By Sarah Lazare · 16 Mar 2015
Famed whistleblower Chelsea Manning just achieved a limited—but important—triumph in her battle for gender affirmation as she serves out her 35-year sentence in Army prison: a court order mandating that the military officially stop referring to her using male pronouns.
Manning, who is a transgender woman, has vigorously pressed the military to use correct pronouns and provide gender-affirming medical care, despite the hostility she has faced from Fort Leavenworth, Kansas prison authorities. While Manning was allowed to legally change her first name to Chelsea last April, the military—which bans transgender people from service—has continued to deny her female identity.
"We should all have the absolute and inalienable right to define ourselves, in our own terms and in our own languages, and to be able to express our identity and perspectives without fear of consequences and retribution," wrote Manning in a December column for the Guardian—a publication she is a regular correspondent for. "We should all be able to live as human beings—and to be recognized as such by the societies we live in."
On Wednesday, the Army's court of appeals mandated that the military stop misgendering Manning in official court documents. "Reference to appellant in all future formal papers filed before this court and all future orders and decisions issued by this court shall either be neutral, e.g. Private First Class Manning or appellant, or employ a feminine pronoun," reads the order (pdf).
Chase Strangio, the ACLU staff attorney representing Manning in her lawsuit, declared in a press statement, "The court rightly recognized that dignifying Chelsea’s womanhood is not the trivial matter that the government attempted to frame it as. This is an important development in Chelsea’s fight for adequate medical care for her gender dysphoria. That fight continues but at least the government can no longer attempt to erase Chelsea’s identity by referring to her as male in every legal filing."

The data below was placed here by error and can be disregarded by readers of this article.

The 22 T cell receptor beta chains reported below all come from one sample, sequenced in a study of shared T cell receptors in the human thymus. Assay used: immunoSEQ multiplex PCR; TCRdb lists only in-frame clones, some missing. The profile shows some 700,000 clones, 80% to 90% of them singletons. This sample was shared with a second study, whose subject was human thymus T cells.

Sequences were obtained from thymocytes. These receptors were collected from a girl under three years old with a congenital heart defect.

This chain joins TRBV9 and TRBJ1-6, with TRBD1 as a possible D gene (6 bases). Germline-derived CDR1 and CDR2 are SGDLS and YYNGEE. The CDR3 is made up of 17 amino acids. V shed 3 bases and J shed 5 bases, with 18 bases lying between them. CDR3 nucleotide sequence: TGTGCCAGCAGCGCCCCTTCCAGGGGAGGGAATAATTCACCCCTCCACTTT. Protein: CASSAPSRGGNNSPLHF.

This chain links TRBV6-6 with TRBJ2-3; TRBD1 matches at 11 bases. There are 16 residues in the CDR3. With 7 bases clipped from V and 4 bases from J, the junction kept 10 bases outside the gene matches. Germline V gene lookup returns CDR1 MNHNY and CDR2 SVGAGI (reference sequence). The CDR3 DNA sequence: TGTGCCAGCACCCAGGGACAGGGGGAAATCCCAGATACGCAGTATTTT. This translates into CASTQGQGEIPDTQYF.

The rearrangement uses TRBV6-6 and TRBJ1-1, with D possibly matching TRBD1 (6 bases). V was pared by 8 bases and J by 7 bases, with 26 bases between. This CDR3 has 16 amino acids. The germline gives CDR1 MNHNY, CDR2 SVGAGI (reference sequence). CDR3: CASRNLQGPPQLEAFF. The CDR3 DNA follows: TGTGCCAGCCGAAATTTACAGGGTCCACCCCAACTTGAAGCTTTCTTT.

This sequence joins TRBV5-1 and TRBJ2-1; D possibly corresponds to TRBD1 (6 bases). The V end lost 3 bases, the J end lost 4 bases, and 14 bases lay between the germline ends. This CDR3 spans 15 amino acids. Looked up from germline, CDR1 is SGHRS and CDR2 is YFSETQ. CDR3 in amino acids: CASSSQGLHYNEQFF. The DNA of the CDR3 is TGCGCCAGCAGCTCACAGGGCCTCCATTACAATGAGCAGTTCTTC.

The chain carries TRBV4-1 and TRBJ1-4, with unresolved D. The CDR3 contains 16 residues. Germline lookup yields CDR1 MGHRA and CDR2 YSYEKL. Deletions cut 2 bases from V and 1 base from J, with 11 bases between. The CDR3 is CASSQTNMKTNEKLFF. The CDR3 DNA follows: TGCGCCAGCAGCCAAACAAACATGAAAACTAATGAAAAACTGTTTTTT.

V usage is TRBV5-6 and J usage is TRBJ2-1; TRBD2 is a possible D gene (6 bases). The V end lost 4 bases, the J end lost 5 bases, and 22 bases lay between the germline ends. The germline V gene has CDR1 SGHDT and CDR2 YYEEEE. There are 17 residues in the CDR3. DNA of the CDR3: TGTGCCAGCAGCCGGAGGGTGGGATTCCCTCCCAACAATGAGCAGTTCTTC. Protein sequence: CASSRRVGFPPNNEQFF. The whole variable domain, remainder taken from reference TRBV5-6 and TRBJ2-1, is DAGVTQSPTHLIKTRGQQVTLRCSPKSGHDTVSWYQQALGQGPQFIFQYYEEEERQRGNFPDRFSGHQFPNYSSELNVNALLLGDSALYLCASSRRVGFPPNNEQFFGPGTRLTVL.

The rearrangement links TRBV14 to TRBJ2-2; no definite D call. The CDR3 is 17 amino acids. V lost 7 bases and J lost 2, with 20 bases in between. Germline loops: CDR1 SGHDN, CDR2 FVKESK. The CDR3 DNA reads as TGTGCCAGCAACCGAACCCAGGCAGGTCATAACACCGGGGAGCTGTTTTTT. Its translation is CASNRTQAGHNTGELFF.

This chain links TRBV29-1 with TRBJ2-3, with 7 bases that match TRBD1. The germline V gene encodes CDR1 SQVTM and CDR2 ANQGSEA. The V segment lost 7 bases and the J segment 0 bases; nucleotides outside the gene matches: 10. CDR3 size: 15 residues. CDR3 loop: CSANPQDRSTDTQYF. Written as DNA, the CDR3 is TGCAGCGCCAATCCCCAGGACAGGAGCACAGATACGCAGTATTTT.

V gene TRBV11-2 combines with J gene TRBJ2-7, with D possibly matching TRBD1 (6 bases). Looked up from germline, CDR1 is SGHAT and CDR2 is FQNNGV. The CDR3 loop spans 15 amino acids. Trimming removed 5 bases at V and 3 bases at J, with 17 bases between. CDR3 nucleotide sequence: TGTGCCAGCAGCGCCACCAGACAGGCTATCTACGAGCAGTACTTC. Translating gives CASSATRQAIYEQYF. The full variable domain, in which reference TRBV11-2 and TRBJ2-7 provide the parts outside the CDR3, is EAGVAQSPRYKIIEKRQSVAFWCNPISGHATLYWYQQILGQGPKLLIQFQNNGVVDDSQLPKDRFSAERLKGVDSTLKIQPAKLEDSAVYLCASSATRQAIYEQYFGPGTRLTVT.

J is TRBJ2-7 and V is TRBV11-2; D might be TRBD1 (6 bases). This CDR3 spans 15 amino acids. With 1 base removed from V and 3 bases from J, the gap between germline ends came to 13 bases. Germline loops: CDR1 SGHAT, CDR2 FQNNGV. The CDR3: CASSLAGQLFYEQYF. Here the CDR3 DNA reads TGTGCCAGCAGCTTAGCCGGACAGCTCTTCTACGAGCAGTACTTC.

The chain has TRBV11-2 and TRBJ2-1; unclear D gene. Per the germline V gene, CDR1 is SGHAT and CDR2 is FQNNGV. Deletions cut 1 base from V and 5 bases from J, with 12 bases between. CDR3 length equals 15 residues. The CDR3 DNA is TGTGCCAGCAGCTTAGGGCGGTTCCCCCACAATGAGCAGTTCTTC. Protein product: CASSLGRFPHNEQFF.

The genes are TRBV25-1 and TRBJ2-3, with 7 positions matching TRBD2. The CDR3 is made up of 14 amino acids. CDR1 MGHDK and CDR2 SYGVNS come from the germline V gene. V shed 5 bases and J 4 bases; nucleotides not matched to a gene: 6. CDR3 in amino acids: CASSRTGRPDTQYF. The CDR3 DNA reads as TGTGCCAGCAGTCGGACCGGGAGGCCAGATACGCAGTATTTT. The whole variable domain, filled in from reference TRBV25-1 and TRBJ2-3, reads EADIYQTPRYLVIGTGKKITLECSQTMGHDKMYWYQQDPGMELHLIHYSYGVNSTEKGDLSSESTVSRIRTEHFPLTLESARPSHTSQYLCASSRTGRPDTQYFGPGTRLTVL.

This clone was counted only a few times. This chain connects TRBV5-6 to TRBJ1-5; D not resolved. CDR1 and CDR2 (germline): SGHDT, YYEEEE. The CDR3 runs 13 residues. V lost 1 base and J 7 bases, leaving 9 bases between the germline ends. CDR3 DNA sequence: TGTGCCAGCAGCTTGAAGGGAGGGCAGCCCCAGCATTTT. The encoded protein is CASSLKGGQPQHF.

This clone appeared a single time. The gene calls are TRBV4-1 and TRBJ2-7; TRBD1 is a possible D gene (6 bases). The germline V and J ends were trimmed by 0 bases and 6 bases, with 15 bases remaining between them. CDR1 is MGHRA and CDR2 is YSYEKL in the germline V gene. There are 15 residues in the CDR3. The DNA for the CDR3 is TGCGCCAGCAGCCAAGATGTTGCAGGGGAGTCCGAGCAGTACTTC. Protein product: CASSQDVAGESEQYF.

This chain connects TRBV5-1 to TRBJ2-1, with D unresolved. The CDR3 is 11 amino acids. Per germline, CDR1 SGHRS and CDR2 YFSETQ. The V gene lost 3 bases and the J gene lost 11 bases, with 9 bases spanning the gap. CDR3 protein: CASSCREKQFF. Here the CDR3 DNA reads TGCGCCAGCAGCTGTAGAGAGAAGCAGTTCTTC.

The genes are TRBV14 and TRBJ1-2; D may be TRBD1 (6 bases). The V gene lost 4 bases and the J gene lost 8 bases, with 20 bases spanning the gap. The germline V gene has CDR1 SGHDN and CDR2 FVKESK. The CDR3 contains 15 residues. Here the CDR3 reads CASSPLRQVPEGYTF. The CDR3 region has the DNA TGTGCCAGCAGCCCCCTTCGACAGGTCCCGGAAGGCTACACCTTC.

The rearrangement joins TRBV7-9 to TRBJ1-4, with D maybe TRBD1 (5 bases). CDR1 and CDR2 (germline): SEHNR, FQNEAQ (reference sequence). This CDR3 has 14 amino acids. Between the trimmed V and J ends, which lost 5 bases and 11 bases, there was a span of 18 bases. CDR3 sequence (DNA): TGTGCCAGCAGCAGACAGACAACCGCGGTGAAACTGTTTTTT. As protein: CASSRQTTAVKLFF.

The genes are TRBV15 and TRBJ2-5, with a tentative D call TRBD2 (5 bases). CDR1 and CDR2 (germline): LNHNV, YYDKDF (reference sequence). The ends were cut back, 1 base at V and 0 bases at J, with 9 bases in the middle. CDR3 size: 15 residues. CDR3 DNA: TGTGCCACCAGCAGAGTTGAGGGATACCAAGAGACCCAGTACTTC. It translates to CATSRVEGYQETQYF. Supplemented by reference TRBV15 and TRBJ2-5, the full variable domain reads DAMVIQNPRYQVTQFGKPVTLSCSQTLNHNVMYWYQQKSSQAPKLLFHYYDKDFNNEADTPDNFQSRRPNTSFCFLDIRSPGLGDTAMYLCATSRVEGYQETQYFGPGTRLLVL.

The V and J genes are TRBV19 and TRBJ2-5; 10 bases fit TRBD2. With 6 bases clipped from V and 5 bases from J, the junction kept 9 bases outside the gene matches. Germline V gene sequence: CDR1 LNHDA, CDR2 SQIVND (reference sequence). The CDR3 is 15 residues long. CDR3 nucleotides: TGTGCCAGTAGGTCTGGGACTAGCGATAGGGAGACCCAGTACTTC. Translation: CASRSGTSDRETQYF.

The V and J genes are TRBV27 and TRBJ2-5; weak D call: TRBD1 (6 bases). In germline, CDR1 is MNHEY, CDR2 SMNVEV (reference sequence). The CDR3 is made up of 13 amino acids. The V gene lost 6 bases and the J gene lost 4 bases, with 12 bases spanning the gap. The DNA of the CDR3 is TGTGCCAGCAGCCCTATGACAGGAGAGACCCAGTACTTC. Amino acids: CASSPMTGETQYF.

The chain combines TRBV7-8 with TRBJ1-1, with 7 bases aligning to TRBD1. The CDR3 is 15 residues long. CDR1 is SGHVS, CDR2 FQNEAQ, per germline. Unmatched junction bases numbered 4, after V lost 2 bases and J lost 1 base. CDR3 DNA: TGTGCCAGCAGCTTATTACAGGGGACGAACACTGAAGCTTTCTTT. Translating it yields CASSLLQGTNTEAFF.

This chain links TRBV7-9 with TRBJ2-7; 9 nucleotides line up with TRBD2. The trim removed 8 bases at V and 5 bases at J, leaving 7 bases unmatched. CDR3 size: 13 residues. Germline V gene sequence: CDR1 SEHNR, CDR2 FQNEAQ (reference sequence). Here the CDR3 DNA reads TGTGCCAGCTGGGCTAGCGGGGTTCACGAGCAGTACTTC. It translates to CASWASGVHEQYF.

The court order comes a month after the military, following Manning's years-long fight for gender-related medical care, agreed that she could start hormone therapy.
Manning, a former Army intelligence analyst who exposed thousands of military and State Department documents to reveal U.S. government and military wrong-doing, is hailed internationally as a hero and whistleblower, and many charge that her incarceration itself is unjust. While incarcerated, she has issued numerous statements advocating for the rights of transgendered people, Indigenous communities, people of color, and those impacted by U.S.-led wars.
Her supporters say that this latest victory is incomplete yet certainly not trivial. For example, the military "is continuing to deny Chelsea’s request to grow her hair consistent with the standards for female prisoners," according to the Chelsea Manning Support Network.
"This is an important victory for Chelsea, who has been mistreated by the government for years," said Nancy Hollander, lead counsel in Manning’s appeal. "Though only a small step in a long legal fight, my co-counsel, Vincent Ward, Captain Dave Hammond, and I are thrilled that Chelsea will be respected as the woman she is in all legal filings."
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